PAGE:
Republicans Start Caving To Democrat Demands

Republicans on the House Freedom Caucus have softened their hard-line position on government spending cuts over fears that they might be sidelined in the next government shutdown battle if they stubbornly hold to implausible demands, NBC News reported.

Freedom Caucus Chairman Scott Perry (R-PA) said last week that he now supports the overall spending level of $1.59 trillion that was initially negotiated by President Biden and former Speaker Kevin McCarthy.

In backing away from the $1.471 trillion spending level the Freedom Caucus demanded, Perry told reporters that Congress must not go above the $1.59 trillion level.

Calling for “no more gimmicks,” Perry said most of the House and Senate voted for the $1.59 trillion level and Congress should not “be adding stuff onto it.”

Texas Republican Chip Roy, an outspoken member of the Freedom Caucus, also indicated that he would support the $1.59 trillion spending package provided that there were “no gimmicks” or “side deals” that would increase that level.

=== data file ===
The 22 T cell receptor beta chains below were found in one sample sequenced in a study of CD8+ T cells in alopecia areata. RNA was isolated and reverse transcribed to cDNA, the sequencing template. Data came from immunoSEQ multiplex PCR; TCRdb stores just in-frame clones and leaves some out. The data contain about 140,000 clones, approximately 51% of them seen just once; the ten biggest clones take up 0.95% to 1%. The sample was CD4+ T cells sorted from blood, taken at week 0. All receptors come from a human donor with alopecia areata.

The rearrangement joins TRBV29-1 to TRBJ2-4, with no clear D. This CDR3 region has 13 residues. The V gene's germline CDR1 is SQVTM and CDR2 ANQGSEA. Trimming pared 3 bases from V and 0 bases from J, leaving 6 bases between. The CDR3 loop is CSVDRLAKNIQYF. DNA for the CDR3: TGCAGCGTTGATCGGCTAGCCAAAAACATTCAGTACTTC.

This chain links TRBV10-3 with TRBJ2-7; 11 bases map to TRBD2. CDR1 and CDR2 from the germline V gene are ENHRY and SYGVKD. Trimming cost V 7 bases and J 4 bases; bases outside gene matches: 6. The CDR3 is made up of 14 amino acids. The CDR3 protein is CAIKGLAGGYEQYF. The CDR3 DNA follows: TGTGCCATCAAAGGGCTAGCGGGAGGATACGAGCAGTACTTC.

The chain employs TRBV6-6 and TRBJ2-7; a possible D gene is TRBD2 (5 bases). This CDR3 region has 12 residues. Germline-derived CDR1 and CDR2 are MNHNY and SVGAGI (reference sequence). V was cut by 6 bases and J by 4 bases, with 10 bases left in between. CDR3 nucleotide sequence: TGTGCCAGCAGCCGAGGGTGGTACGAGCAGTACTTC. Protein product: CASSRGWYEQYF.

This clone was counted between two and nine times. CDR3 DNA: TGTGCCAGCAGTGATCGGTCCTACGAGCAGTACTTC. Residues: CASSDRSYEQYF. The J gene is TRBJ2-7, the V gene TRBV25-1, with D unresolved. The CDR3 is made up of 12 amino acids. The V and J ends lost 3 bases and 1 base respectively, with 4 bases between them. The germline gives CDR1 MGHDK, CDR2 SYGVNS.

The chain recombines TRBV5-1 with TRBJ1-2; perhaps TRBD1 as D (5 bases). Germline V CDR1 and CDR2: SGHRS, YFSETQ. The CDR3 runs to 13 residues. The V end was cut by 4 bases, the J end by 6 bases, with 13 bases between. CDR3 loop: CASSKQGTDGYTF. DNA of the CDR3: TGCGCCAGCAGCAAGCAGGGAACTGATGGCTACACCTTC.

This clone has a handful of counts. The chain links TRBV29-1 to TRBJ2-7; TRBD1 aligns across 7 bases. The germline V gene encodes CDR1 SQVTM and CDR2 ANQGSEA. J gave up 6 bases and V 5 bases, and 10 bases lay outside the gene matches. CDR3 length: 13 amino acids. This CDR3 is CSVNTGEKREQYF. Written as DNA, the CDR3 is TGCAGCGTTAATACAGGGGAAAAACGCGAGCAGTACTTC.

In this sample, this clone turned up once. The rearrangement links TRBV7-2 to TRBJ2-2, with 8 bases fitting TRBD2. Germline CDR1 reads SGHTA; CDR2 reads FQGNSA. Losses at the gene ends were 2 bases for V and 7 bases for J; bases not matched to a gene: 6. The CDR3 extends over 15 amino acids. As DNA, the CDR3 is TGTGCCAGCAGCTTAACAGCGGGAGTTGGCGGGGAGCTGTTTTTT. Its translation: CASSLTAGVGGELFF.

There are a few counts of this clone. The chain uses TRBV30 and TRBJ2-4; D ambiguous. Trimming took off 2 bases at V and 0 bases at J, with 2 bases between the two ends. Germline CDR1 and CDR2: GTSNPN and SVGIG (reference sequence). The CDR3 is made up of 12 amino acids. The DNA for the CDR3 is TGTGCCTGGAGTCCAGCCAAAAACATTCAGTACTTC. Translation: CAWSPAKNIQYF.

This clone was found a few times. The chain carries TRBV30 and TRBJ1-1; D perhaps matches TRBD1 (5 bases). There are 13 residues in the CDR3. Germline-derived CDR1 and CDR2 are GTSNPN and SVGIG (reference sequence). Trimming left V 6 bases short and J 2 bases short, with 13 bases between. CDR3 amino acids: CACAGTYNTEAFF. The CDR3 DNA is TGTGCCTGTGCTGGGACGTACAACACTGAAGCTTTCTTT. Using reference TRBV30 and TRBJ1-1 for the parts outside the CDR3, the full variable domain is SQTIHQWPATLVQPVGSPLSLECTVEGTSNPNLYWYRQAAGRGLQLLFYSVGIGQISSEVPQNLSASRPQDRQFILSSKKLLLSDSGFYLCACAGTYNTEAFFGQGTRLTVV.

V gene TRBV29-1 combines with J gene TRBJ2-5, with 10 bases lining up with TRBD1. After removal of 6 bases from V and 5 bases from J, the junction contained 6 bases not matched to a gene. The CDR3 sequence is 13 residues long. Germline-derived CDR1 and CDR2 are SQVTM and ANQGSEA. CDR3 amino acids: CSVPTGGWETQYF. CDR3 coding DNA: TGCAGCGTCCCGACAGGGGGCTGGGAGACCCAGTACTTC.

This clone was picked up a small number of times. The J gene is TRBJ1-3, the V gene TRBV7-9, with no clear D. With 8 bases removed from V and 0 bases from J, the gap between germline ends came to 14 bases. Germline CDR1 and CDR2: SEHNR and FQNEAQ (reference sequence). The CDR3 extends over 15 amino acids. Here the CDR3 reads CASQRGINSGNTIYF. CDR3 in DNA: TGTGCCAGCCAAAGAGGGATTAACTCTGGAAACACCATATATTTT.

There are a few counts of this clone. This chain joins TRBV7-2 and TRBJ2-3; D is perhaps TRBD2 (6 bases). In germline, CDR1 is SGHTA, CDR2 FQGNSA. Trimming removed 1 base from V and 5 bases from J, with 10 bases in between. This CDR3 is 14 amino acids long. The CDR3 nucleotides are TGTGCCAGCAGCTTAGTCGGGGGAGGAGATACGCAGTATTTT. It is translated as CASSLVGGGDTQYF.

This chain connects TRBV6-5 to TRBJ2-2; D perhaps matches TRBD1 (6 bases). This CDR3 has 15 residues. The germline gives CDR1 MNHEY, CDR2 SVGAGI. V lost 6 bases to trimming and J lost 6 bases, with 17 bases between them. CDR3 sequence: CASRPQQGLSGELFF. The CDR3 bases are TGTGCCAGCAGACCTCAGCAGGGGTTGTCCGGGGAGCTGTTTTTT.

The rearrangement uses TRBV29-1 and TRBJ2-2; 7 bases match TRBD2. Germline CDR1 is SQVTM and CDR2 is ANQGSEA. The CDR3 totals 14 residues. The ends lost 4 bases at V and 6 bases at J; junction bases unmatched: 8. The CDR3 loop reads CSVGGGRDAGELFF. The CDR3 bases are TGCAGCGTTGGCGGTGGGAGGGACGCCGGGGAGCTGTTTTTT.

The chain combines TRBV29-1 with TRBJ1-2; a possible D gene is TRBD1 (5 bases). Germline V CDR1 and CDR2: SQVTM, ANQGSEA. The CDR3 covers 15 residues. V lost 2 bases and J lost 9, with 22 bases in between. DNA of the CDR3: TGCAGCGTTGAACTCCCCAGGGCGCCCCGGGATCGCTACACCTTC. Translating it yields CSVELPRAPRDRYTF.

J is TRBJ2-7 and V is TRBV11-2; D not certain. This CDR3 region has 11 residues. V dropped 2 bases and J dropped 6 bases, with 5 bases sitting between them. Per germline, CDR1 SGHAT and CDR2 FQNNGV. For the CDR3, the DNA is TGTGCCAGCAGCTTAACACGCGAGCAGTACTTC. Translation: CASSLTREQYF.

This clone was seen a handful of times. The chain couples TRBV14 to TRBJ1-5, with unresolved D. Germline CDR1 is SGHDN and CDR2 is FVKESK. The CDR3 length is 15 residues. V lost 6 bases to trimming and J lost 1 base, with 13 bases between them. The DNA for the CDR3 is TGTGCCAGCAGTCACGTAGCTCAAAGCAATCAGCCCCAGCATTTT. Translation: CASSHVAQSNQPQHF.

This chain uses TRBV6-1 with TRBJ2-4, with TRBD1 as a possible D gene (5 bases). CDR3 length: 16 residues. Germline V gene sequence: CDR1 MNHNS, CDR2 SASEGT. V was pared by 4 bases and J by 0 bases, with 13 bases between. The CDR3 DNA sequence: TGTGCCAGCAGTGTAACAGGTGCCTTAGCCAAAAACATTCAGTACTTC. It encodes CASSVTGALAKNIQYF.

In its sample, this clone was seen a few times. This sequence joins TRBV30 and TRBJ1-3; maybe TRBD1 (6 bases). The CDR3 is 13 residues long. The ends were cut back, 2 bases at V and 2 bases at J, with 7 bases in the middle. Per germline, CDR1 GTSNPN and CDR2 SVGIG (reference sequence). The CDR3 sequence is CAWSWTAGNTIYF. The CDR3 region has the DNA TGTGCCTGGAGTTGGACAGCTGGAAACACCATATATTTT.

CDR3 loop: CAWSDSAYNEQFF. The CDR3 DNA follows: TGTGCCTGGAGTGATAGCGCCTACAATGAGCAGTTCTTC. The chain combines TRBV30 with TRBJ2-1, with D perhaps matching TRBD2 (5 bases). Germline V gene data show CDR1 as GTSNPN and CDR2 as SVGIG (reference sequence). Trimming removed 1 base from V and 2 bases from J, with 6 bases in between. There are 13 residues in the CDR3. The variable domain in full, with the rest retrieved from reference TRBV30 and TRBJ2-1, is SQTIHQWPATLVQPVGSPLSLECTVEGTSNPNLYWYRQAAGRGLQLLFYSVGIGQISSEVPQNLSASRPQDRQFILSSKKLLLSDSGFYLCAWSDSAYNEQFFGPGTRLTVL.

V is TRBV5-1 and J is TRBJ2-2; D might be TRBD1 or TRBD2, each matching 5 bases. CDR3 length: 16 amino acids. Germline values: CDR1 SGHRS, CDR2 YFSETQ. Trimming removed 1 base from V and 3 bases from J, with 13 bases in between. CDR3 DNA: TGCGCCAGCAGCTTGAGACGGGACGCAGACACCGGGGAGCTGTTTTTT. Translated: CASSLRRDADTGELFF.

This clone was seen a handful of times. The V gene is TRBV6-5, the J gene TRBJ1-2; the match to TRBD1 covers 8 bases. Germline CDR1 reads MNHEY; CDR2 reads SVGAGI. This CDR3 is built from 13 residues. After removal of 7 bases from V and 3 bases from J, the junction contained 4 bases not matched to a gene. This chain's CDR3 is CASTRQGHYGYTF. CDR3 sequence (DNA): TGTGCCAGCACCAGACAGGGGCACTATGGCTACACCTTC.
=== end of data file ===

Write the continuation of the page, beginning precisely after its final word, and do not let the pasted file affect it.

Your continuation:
Roy said the $1.471 trillion level request was a way for the Freedom Caucus to “plant” a “flag” while knowing that, at best, they may only get $1.53 or $1.54 trillion. He explained calling for lower spending is the Freedom Caucus’s way of “tugging to the right on the spending restraint.”

The shift from the Freedom Caucus came after Speaker Mike Johnson met with Senate Republicans and was warned that Congress may have to pass a yearlong continuing resolution if both parties are unable to arrive at a full appropriations deal.

Both Republican and Democrat lawmakers prefer to avoid a yearlong continuing resolution, with conservatives in the House fearful that it would leave the country worse off by continuing spending at the rate established when Democrats had full control of Congress.

Congress averted a government shutdown in mid-November by passing a continuing resolution to keep some parts of the federal government funded until January 19 and the rest of the government funded until February 2 to allow Congress more time to negotiate a full appropriations package.